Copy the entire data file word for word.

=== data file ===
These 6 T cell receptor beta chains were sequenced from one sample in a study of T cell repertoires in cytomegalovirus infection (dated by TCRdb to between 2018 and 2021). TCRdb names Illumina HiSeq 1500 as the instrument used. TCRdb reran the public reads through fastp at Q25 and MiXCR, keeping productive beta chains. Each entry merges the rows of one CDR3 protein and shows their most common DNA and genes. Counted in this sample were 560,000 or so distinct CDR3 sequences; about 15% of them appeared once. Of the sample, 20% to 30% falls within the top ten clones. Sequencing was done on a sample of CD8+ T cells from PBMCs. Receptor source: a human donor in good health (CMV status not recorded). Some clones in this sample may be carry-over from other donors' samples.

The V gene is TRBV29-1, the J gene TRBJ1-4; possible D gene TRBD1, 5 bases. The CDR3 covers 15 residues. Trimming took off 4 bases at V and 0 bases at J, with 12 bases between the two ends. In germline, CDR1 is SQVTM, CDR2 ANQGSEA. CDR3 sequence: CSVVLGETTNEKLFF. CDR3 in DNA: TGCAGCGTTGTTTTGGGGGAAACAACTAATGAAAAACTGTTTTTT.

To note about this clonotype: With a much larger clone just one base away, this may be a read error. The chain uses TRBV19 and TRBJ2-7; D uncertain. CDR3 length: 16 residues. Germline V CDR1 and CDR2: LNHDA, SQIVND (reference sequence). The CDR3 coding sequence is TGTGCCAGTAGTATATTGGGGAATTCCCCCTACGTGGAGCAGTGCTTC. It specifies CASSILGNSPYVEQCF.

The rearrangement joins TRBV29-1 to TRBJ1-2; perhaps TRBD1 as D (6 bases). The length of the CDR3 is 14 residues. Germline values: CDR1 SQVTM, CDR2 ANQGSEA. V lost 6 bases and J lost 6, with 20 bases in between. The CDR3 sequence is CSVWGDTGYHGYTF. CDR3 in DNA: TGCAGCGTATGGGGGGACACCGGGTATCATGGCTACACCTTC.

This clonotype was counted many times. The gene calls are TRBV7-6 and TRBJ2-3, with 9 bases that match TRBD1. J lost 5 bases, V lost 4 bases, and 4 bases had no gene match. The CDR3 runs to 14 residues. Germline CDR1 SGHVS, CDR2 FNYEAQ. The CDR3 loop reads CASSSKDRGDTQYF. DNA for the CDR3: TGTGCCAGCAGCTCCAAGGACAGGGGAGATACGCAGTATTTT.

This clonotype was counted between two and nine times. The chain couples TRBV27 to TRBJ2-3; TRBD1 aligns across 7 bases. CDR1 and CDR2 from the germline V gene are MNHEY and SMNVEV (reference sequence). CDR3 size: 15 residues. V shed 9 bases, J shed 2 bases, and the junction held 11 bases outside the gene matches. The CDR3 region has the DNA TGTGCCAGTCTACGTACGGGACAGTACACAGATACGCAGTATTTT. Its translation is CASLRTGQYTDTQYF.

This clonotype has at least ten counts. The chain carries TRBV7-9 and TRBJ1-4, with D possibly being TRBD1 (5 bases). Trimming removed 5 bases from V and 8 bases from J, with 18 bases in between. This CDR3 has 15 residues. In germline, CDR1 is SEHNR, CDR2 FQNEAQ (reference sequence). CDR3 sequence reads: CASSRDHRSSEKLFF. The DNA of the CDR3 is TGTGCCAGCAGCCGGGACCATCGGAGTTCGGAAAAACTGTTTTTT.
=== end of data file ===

These 6 T cell receptor beta chains were sequenced from one sample in a study of T cell repertoires in cytomegalovirus infection (dated by TCRdb to between 2018 and 2021). TCRdb names Illumina HiSeq 1500 as the instrument used. TCRdb reran the public reads through fastp at Q25 and MiXCR, keeping productive beta chains. Each entry merges the rows of one CDR3 protein and shows their most common DNA and genes. Counted in this sample were 560,000 or so distinct CDR3 sequences; about 15% of them appeared once. Of the sample, 20% to 30% falls within the top ten clones. Sequencing was done on a sample of CD8+ T cells from PBMCs. Receptor source: a human donor in good health (CMV status not recorded). Some clones in this sample may be carry-over from other donors' samples.

The V gene is TRBV29-1, the J gene TRBJ1-4; possible D gene TRBD1, 5 bases. The CDR3 covers 15 residues. Trimming took off 4 bases at V and 0 bases at J, with 12 bases between the two ends. In germline, CDR1 is SQVTM, CDR2 ANQGSEA. CDR3 sequence: CSVVLGETTNEKLFF. CDR3 in DNA: TGCAGCGTTGTTTTGGGGGAAACAACTAATGAAAAACTGTTTTTT.

To note about this clonotype: With a much larger clone just one base away, this may be a read error. The chain uses TRBV19 and TRBJ2-7; D uncertain. CDR3 length: 16 residues. Germline V CDR1 and CDR2: LNHDA, SQIVND (reference sequence). The CDR3 coding sequence is TGTGCCAGTAGTATATTGGGGAATTCCCCCTACGTGGAGCAGTGCTTC. It specifies CASSILGNSPYVEQCF.

The rearrangement joins TRBV29-1 to TRBJ1-2; perhaps TRBD1 as D (6 bases). The length of the CDR3 is 14 residues. Germline values: CDR1 SQVTM, CDR2 ANQGSEA. V lost 6 bases and J lost 6, with 20 bases in between. The CDR3 sequence is CSVWGDTGYHGYTF. CDR3 in DNA: TGCAGCGTATGGGGGGACACCGGGTATCATGGCTACACCTTC.

This clonotype was counted many times. The gene calls are TRBV7-6 and TRBJ2-3, with 9 bases that match TRBD1. J lost 5 bases, V lost 4 bases, and 4 bases had no gene match. The CDR3 runs to 14 residues. Germline CDR1 SGHVS, CDR2 FNYEAQ. The CDR3 loop reads CASSSKDRGDTQYF. DNA for the CDR3: TGTGCCAGCAGCTCCAAGGACAGGGGAGATACGCAGTATTTT.

This clonotype was counted between two and nine times. The chain couples TRBV27 to TRBJ2-3; TRBD1 aligns across 7 bases. CDR1 and CDR2 from the germline V gene are MNHEY and SMNVEV (reference sequence). CDR3 size: 15 residues. V shed 9 bases, J shed 2 bases, and the junction held 11 bases outside the gene matches. The CDR3 region has the DNA TGTGCCAGTCTACGTACGGGACAGTACACAGATACGCAGTATTTT. Its translation is CASLRTGQYTDTQYF.

This clonotype has at least ten counts. The chain carries TRBV7-9 and TRBJ1-4, with D possibly being TRBD1 (5 bases). Trimming removed 5 bases from V and 8 bases from J, with 18 bases in between. This CDR3 has 15 residues. In germline, CDR1 is SEHNR, CDR2 FQNEAQ (reference sequence). CDR3 sequence reads: CASSRDHRSSEKLFF. The DNA of the CDR3 is TGTGCCAGCAGCCGGGACCATCGGAGTTCGGAAAAACTGTTTTTT.